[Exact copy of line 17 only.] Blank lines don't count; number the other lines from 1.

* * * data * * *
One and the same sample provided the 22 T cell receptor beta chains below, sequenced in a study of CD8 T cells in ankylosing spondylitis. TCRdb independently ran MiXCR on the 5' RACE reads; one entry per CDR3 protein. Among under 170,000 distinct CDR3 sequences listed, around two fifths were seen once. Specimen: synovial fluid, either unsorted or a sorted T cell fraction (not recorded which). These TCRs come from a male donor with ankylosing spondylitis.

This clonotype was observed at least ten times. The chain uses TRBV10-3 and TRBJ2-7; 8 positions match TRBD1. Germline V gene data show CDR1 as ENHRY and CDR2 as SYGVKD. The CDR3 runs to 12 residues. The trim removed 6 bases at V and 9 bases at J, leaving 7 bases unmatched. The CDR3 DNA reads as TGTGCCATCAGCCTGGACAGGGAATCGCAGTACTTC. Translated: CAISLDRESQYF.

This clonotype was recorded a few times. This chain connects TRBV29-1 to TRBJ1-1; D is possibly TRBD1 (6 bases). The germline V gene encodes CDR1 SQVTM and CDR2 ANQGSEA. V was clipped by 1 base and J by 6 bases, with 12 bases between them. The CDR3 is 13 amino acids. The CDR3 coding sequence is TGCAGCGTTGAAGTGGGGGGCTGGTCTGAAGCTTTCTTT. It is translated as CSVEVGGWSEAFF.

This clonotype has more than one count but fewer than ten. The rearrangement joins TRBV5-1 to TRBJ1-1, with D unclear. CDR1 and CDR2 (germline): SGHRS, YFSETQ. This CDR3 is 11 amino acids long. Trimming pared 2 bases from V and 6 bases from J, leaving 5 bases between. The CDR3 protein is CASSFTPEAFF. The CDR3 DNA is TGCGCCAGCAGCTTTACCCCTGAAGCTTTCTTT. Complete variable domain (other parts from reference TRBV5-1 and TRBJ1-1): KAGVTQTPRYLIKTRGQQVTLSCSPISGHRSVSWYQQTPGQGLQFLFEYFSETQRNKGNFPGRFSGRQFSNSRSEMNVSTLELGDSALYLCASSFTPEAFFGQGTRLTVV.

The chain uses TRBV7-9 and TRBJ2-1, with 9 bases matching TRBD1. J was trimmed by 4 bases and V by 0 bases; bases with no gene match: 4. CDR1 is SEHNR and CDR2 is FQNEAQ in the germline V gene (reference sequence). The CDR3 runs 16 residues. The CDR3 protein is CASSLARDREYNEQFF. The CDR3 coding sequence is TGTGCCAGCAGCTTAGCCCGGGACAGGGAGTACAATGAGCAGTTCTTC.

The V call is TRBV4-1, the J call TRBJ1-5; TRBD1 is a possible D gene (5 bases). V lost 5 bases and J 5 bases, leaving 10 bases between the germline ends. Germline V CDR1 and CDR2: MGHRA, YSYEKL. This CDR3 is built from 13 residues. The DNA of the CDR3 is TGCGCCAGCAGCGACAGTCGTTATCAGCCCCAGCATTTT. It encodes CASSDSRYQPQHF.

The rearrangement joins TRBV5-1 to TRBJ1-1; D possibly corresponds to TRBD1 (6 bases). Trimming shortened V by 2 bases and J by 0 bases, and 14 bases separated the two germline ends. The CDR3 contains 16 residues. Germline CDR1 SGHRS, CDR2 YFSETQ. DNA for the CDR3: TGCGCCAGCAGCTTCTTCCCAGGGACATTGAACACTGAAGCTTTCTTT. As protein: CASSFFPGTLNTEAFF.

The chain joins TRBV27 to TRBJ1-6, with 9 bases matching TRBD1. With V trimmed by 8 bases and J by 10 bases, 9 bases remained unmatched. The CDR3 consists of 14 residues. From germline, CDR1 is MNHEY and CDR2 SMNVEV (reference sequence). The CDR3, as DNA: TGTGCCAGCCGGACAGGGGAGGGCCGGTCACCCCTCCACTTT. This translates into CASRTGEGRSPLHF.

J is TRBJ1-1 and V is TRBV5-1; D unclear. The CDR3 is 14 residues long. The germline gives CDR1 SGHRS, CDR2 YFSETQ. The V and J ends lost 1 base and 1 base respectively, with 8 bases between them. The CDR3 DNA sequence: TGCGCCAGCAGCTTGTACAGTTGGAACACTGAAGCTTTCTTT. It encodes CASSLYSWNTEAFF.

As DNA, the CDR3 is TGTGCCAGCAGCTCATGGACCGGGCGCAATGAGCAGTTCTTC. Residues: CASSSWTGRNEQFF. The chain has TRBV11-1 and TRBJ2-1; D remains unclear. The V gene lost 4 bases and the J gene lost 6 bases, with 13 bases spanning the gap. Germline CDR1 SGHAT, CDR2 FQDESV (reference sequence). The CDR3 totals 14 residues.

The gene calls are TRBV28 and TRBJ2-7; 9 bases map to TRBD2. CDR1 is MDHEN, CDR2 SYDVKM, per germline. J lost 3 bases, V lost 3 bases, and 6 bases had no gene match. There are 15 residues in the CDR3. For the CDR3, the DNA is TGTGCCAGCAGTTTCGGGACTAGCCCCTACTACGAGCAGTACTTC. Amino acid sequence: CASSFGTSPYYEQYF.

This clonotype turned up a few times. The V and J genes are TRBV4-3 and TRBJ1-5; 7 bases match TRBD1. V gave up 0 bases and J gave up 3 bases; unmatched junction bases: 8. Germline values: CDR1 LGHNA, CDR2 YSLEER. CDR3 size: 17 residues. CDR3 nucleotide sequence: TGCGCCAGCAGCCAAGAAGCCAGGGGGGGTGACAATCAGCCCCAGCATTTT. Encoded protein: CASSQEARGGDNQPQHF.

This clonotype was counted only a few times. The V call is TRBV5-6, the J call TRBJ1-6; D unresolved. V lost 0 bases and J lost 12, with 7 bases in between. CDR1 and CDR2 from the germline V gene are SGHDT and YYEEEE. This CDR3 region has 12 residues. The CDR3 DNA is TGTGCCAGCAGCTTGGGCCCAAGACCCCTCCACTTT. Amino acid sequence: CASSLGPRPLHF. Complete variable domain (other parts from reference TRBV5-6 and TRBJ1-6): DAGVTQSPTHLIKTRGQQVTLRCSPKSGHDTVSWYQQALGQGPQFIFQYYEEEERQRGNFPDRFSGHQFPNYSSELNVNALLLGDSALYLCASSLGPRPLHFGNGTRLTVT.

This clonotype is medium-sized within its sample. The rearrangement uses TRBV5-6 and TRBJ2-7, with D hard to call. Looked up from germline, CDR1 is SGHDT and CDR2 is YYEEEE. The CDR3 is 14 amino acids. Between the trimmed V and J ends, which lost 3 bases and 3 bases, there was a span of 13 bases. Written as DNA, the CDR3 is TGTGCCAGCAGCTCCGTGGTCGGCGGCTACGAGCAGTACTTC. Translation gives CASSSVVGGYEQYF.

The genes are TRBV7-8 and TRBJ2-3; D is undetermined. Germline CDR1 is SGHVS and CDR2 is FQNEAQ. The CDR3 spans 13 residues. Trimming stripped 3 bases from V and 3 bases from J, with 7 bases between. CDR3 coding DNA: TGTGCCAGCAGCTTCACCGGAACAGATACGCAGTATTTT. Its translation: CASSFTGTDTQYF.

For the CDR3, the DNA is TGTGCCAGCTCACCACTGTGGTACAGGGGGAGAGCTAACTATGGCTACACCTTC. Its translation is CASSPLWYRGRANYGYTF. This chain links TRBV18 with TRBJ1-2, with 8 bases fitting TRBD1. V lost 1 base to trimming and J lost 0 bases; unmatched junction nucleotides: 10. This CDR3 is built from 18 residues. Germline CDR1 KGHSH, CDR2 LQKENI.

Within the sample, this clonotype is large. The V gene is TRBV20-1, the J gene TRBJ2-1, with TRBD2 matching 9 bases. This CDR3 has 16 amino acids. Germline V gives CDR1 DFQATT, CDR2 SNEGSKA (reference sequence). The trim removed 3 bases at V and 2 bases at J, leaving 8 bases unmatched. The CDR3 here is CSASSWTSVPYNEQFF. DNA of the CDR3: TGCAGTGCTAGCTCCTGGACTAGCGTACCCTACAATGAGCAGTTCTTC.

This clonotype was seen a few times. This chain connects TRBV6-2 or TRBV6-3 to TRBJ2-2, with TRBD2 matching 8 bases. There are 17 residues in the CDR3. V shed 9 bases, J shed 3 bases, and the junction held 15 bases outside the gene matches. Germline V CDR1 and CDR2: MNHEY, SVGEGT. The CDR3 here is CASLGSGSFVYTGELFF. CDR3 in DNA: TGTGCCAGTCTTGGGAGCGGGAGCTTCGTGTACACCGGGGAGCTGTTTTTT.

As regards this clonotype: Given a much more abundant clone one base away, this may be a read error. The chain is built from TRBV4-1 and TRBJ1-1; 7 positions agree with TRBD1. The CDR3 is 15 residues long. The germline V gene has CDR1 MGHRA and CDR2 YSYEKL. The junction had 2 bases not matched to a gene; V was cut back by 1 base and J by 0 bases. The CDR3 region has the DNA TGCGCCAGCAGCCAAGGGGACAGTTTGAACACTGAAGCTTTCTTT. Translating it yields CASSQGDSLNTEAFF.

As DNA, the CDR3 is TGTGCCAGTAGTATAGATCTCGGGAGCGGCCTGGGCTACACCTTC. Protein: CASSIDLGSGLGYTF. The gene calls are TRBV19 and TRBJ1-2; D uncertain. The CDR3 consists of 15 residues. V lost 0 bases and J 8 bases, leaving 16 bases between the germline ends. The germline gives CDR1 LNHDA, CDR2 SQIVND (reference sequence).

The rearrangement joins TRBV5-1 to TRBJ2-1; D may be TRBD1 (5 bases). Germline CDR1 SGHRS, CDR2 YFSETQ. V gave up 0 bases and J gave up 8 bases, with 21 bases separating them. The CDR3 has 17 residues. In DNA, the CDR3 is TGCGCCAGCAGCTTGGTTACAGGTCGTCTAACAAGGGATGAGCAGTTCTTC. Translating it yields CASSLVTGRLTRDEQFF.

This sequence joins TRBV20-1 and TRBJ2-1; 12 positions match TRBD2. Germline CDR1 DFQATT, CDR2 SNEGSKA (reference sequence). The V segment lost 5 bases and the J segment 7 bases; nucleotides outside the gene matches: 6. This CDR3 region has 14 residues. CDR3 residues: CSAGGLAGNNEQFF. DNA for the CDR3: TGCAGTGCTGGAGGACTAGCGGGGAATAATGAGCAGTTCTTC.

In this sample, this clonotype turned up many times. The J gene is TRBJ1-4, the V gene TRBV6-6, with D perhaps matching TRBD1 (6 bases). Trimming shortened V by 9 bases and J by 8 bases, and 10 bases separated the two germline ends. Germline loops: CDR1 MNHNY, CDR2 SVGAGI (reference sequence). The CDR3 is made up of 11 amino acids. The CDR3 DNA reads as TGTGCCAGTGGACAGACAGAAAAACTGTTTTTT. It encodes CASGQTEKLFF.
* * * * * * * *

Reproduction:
Within the sample, this clonotype is large. The V gene is TRBV20-1, the J gene TRBJ2-1, with TRBD2 matching 9 bases. This CDR3 has 16 amino acids. Germline V gives CDR1 DFQATT, CDR2 SNEGSKA (reference sequence). The trim removed 3 bases at V and 2 bases at J, leaving 8 bases unmatched. The CDR3 here is CSASSWTSVPYNEQFF. DNA of the CDR3: TGCAGTGCTAGCTCCTGGACTAGCGTACCCTACAATGAGCAGTTCTTC.